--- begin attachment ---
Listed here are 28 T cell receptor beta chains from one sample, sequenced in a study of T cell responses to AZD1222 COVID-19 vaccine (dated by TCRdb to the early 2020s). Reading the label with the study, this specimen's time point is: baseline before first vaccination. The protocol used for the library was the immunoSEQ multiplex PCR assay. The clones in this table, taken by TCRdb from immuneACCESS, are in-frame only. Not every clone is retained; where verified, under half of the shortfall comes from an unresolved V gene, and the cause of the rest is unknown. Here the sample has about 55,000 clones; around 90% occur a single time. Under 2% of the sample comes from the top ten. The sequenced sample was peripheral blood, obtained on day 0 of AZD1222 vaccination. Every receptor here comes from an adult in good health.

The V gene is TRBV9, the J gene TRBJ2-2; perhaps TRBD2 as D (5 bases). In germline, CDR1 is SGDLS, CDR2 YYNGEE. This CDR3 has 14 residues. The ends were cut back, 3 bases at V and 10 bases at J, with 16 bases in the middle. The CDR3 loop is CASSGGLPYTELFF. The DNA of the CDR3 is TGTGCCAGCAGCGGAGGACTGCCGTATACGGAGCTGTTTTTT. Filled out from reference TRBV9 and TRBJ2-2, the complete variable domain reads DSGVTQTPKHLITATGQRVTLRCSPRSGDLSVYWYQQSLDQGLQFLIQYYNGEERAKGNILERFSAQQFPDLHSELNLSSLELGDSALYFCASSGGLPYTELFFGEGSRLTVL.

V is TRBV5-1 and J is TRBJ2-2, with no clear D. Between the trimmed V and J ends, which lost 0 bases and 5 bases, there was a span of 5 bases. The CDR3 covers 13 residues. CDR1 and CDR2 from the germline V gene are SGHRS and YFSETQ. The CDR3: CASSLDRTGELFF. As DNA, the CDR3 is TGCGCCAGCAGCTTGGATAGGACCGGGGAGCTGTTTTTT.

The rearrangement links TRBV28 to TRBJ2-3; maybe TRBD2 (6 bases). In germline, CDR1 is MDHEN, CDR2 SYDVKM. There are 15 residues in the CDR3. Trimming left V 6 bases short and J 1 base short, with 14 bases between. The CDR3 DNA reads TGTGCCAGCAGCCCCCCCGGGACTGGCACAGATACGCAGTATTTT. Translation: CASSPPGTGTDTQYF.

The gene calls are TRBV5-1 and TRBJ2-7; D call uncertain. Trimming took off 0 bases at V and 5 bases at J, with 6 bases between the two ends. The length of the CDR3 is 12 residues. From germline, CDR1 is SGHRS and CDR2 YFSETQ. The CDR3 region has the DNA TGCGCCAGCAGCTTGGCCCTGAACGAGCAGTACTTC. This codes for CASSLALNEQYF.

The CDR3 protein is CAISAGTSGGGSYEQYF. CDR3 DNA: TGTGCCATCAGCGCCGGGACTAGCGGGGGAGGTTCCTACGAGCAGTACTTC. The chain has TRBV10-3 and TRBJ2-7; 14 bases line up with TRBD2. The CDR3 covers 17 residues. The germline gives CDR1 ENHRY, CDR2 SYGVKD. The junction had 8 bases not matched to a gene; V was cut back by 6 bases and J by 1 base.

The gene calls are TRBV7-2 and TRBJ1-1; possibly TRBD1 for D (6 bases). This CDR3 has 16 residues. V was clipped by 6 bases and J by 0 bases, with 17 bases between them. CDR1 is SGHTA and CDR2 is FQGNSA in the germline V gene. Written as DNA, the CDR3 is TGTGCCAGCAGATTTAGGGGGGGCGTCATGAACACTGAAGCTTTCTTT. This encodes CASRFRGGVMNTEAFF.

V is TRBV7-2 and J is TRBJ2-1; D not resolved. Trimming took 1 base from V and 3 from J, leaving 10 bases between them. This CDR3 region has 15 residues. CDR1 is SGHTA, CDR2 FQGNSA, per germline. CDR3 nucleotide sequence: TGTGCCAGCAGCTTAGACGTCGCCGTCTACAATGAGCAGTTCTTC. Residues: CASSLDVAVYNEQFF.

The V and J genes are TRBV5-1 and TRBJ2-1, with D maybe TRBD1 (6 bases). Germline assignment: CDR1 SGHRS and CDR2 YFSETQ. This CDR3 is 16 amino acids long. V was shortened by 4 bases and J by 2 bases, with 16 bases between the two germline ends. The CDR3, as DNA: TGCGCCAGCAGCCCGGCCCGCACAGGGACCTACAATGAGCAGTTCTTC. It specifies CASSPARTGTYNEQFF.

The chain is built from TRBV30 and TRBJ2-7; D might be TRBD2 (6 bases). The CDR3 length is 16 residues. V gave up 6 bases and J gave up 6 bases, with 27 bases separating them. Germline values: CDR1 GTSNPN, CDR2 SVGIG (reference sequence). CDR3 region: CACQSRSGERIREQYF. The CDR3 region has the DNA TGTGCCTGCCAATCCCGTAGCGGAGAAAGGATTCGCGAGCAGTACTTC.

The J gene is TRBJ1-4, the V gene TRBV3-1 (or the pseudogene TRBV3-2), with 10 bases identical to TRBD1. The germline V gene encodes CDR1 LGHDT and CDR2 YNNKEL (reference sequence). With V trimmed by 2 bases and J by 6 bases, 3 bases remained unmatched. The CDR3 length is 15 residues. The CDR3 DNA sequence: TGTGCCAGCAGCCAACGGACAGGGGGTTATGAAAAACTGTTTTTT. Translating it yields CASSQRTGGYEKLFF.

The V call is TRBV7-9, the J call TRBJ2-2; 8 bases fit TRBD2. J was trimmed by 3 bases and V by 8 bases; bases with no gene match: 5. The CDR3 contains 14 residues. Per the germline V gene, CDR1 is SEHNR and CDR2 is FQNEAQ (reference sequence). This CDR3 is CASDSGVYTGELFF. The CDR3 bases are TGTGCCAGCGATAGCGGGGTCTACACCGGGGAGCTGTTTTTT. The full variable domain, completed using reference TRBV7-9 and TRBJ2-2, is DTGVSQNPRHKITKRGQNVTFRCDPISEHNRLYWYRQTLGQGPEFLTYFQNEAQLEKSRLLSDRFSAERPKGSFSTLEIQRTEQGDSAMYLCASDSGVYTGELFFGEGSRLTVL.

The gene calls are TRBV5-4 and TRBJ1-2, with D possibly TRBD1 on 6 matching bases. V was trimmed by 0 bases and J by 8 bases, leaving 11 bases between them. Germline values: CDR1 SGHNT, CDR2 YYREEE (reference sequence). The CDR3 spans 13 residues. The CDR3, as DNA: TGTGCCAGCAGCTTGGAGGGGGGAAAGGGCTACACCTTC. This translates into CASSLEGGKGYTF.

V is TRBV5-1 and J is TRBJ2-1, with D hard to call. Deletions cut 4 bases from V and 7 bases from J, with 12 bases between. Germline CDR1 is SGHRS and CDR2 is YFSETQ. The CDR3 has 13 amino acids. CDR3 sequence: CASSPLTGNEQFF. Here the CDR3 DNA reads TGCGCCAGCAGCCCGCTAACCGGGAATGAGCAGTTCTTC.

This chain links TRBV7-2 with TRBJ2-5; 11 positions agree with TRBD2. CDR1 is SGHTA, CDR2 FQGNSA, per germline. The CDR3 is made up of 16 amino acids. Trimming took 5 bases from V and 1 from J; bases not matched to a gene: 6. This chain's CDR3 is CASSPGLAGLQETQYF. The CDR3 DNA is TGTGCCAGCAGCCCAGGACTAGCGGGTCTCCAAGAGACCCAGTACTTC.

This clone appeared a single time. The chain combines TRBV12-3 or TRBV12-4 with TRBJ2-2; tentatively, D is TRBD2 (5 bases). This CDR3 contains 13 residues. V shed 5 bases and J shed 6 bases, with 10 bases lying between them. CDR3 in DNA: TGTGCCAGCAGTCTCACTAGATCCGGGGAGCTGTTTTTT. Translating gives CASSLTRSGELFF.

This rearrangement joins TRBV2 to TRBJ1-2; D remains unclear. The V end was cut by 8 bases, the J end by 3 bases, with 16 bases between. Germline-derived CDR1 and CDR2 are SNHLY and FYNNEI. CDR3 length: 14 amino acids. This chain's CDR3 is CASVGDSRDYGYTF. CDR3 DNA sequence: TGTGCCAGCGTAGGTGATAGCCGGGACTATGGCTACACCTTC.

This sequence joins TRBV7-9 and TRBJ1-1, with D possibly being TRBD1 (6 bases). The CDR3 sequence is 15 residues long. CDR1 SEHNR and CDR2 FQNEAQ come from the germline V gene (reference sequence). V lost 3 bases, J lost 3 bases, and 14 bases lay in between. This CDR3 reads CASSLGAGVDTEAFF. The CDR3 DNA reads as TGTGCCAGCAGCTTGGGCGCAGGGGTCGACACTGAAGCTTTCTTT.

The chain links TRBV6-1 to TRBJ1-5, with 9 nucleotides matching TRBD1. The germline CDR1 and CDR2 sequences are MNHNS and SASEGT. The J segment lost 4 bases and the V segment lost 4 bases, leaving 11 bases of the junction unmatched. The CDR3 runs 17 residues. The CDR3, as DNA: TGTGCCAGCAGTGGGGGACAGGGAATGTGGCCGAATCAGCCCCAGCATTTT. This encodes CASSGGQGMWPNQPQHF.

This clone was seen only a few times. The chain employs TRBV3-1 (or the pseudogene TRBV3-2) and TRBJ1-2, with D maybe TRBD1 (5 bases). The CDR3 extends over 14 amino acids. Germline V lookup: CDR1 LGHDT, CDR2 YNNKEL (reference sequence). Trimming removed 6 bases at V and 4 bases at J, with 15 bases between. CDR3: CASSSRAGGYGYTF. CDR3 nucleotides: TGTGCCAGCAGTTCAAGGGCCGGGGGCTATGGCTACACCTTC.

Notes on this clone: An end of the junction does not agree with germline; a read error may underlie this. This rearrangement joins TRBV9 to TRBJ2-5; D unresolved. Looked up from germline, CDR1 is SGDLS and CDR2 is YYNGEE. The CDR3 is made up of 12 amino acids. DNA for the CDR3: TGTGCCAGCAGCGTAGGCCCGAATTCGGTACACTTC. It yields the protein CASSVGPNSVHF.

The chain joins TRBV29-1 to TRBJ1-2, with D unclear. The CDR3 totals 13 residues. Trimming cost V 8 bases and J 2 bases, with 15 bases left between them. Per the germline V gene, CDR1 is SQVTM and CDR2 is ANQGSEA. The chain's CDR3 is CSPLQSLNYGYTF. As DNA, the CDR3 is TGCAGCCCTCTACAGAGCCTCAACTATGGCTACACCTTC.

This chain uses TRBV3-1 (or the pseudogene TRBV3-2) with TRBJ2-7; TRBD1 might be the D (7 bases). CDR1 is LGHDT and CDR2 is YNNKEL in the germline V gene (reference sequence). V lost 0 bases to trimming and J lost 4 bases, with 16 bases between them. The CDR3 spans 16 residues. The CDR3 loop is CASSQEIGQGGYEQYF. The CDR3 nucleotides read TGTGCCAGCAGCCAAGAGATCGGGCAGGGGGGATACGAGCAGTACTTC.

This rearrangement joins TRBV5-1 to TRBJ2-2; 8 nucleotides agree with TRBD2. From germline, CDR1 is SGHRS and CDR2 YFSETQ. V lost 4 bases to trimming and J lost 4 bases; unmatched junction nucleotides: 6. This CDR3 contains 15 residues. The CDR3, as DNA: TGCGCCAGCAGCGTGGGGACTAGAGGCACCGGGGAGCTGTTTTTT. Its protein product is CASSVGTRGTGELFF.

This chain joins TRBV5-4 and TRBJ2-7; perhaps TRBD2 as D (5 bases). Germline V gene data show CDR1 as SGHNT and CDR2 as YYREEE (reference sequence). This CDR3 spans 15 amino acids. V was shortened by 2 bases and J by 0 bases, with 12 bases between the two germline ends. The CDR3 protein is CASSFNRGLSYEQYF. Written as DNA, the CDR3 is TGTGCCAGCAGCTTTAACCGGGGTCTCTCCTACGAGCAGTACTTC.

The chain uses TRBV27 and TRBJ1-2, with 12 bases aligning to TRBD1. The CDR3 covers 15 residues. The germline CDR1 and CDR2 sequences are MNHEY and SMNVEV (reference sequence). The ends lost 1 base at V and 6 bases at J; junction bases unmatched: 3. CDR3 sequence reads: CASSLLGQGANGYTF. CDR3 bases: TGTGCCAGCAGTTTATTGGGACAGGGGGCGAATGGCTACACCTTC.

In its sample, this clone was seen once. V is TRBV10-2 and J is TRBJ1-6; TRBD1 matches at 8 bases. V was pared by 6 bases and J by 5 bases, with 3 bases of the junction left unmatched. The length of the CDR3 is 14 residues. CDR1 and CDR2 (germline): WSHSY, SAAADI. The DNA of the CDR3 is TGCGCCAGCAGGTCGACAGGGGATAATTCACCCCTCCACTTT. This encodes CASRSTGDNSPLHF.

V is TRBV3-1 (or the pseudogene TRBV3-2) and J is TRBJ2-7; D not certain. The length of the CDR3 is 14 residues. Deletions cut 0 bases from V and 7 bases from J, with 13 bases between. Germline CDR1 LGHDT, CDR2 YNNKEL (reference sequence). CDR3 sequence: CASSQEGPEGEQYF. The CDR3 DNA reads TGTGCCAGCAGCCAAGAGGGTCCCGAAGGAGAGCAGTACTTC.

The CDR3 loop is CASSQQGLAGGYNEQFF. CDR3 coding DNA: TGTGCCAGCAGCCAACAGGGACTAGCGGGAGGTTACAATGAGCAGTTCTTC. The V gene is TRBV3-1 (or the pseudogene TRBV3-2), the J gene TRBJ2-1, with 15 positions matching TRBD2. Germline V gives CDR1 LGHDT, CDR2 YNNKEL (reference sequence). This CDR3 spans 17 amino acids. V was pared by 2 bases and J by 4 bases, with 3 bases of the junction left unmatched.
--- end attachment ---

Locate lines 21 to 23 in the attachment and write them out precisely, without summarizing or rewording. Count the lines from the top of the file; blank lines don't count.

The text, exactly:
Notes on this clone: An end of the junction does not agree with germline; a read error may underlie this. This rearrangement joins TRBV9 to TRBJ2-5; D unresolved. Looked up from germline, CDR1 is SGDLS and CDR2 is YYNGEE. The CDR3 is made up of 12 amino acids. DNA for the CDR3: TGTGCCAGCAGCGTAGGCCCGAATTCGGTACACTTC. It yields the protein CASSVGPNSVHF.

The chain joins TRBV29-1 to TRBJ1-2, with D unclear. The CDR3 totals 13 residues. Trimming cost V 8 bases and J 2 bases, with 15 bases left between them. Per the germline V gene, CDR1 is SQVTM and CDR2 is ANQGSEA. The chain's CDR3 is CSPLQSLNYGYTF. As DNA, the CDR3 is TGCAGCCCTCTACAGAGCCTCAACTATGGCTACACCTTC.

This chain uses TRBV3-1 (or the pseudogene TRBV3-2) with TRBJ2-7; TRBD1 might be the D (7 bases). CDR1 is LGHDT and CDR2 is YNNKEL in the germline V gene (reference sequence). V lost 0 bases to trimming and J lost 4 bases, with 16 bases between them. The CDR3 spans 16 residues. The CDR3 loop is CASSQEIGQGGYEQYF. The CDR3 nucleotides read TGTGCCAGCAGCCAAGAGATCGGGCAGGGGGGATACGAGCAGTACTTC.